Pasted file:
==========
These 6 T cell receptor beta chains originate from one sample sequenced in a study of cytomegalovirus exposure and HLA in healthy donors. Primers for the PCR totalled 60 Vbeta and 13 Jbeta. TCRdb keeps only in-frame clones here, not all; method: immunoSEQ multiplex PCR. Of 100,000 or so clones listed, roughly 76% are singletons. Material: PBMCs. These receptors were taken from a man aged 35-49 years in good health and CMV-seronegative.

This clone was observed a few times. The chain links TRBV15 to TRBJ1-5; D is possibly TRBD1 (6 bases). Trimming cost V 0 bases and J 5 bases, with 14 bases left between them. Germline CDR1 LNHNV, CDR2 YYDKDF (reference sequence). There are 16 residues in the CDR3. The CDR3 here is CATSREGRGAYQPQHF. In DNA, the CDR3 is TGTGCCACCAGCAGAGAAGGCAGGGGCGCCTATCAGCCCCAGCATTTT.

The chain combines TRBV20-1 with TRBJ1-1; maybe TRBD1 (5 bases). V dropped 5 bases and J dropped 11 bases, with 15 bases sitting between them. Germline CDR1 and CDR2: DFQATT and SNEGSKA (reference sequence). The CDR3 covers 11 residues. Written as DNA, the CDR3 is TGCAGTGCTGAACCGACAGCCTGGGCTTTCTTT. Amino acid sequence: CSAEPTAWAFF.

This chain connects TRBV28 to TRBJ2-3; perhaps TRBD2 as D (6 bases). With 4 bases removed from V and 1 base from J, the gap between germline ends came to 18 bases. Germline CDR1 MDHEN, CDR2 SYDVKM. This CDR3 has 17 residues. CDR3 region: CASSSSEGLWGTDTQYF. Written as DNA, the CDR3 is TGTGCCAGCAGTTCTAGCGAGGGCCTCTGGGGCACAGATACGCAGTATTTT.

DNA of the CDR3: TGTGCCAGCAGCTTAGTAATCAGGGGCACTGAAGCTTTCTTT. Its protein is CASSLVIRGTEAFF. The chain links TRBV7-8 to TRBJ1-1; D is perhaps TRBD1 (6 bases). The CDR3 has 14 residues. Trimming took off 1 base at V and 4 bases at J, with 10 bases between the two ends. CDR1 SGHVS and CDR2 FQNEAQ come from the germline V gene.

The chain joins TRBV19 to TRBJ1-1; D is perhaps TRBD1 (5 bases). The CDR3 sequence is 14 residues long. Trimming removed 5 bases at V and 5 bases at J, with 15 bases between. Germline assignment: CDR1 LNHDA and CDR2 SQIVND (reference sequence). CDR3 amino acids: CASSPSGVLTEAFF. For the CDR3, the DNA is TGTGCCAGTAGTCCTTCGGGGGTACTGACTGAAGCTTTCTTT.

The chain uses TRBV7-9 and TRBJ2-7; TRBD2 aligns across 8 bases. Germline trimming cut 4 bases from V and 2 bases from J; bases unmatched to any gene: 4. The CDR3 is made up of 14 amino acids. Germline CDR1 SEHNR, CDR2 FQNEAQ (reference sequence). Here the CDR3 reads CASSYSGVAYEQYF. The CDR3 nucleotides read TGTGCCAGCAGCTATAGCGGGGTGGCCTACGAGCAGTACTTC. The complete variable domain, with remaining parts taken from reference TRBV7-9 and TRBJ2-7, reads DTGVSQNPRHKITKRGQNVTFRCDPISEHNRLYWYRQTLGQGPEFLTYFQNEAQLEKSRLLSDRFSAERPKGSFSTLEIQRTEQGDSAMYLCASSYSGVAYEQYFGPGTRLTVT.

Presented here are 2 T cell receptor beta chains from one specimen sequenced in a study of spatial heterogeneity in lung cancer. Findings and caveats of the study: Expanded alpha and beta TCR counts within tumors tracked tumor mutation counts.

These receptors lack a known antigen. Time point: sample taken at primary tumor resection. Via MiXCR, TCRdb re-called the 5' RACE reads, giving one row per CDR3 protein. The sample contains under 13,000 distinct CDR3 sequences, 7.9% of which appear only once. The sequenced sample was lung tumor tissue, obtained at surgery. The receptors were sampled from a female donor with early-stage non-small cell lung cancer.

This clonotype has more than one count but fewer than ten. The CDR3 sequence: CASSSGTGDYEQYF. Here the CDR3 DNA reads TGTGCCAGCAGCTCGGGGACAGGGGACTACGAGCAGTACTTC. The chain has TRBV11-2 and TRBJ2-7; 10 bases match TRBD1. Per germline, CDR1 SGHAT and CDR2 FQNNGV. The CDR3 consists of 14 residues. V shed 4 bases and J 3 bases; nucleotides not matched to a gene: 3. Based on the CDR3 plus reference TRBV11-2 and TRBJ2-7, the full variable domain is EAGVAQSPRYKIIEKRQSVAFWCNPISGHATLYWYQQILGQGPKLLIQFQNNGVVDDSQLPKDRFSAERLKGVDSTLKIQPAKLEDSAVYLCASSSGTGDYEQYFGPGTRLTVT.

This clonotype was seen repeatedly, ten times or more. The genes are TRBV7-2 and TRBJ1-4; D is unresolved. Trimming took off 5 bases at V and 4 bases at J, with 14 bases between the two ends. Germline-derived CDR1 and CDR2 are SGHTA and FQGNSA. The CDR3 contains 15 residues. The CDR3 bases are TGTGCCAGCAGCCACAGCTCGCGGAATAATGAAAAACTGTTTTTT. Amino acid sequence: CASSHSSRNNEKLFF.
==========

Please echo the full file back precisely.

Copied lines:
These 6 T cell receptor beta chains originate from one sample sequenced in a study of cytomegalovirus exposure and HLA in healthy donors. Primers for the PCR totalled 60 Vbeta and 13 Jbeta. TCRdb keeps only in-frame clones here, not all; method: immunoSEQ multiplex PCR. Of 100,000 or so clones listed, roughly 76% are singletons. Material: PBMCs. These receptors were taken from a man aged 35-49 years in good health and CMV-seronegative.

This clone was observed a few times. The chain links TRBV15 to TRBJ1-5; D is possibly TRBD1 (6 bases). Trimming cost V 0 bases and J 5 bases, with 14 bases left between them. Germline CDR1 LNHNV, CDR2 YYDKDF (reference sequence). There are 16 residues in the CDR3. The CDR3 here is CATSREGRGAYQPQHF. In DNA, the CDR3 is TGTGCCACCAGCAGAGAAGGCAGGGGCGCCTATCAGCCCCAGCATTTT.

The chain combines TRBV20-1 with TRBJ1-1; maybe TRBD1 (5 bases). V dropped 5 bases and J dropped 11 bases, with 15 bases sitting between them. Germline CDR1 and CDR2: DFQATT and SNEGSKA (reference sequence). The CDR3 covers 11 residues. Written as DNA, the CDR3 is TGCAGTGCTGAACCGACAGCCTGGGCTTTCTTT. Amino acid sequence: CSAEPTAWAFF.

This chain connects TRBV28 to TRBJ2-3; perhaps TRBD2 as D (6 bases). With 4 bases removed from V and 1 base from J, the gap between germline ends came to 18 bases. Germline CDR1 MDHEN, CDR2 SYDVKM. This CDR3 has 17 residues. CDR3 region: CASSSSEGLWGTDTQYF. Written as DNA, the CDR3 is TGTGCCAGCAGTTCTAGCGAGGGCCTCTGGGGCACAGATACGCAGTATTTT.

DNA of the CDR3: TGTGCCAGCAGCTTAGTAATCAGGGGCACTGAAGCTTTCTTT. Its protein is CASSLVIRGTEAFF. The chain links TRBV7-8 to TRBJ1-1; D is perhaps TRBD1 (6 bases). The CDR3 has 14 residues. Trimming took off 1 base at V and 4 bases at J, with 10 bases between the two ends. CDR1 SGHVS and CDR2 FQNEAQ come from the germline V gene.

The chain joins TRBV19 to TRBJ1-1; D is perhaps TRBD1 (5 bases). The CDR3 sequence is 14 residues long. Trimming removed 5 bases at V and 5 bases at J, with 15 bases between. Germline assignment: CDR1 LNHDA and CDR2 SQIVND (reference sequence). CDR3 amino acids: CASSPSGVLTEAFF. For the CDR3, the DNA is TGTGCCAGTAGTCCTTCGGGGGTACTGACTGAAGCTTTCTTT.

The chain uses TRBV7-9 and TRBJ2-7; TRBD2 aligns across 8 bases. Germline trimming cut 4 bases from V and 2 bases from J; bases unmatched to any gene: 4. The CDR3 is made up of 14 amino acids. Germline CDR1 SEHNR, CDR2 FQNEAQ (reference sequence). Here the CDR3 reads CASSYSGVAYEQYF. The CDR3 nucleotides read TGTGCCAGCAGCTATAGCGGGGTGGCCTACGAGCAGTACTTC. The complete variable domain, with remaining parts taken from reference TRBV7-9 and TRBJ2-7, reads DTGVSQNPRHKITKRGQNVTFRCDPISEHNRLYWYRQTLGQGPEFLTYFQNEAQLEKSRLLSDRFSAERPKGSFSTLEIQRTEQGDSAMYLCASSYSGVAYEQYFGPGTRLTVT.

Presented here are 2 T cell receptor beta chains from one specimen sequenced in a study of spatial heterogeneity in lung cancer. Findings and caveats of the study: Expanded alpha and beta TCR counts within tumors tracked tumor mutation counts.

These receptors lack a known antigen. Time point: sample taken at primary tumor resection. Via MiXCR, TCRdb re-called the 5' RACE reads, giving one row per CDR3 protein. The sample contains under 13,000 distinct CDR3 sequences, 7.9% of which appear only once. The sequenced sample was lung tumor tissue, obtained at surgery. The receptors were sampled from a female donor with early-stage non-small cell lung cancer.

This clonotype has more than one count but fewer than ten. The CDR3 sequence: CASSSGTGDYEQYF. Here the CDR3 DNA reads TGTGCCAGCAGCTCGGGGACAGGGGACTACGAGCAGTACTTC. The chain has TRBV11-2 and TRBJ2-7; 10 bases match TRBD1. Per germline, CDR1 SGHAT and CDR2 FQNNGV. The CDR3 consists of 14 residues. V shed 4 bases and J 3 bases; nucleotides not matched to a gene: 3. Based on the CDR3 plus reference TRBV11-2 and TRBJ2-7, the full variable domain is EAGVAQSPRYKIIEKRQSVAFWCNPISGHATLYWYQQILGQGPKLLIQFQNNGVVDDSQLPKDRFSAERLKGVDSTLKIQPAKLEDSAVYLCASSSGTGDYEQYFGPGTRLTVT.

This clonotype was seen repeatedly, ten times or more. The genes are TRBV7-2 and TRBJ1-4; D is unresolved. Trimming took off 5 bases at V and 4 bases at J, with 14 bases between the two ends. Germline-derived CDR1 and CDR2 are SGHTA and FQGNSA. The CDR3 contains 15 residues. The CDR3 bases are TGTGCCAGCAGCCACAGCTCGCGGAATAATGAAAAACTGTTTTTT. Amino acid sequence: CASSHSSRNNEKLFF.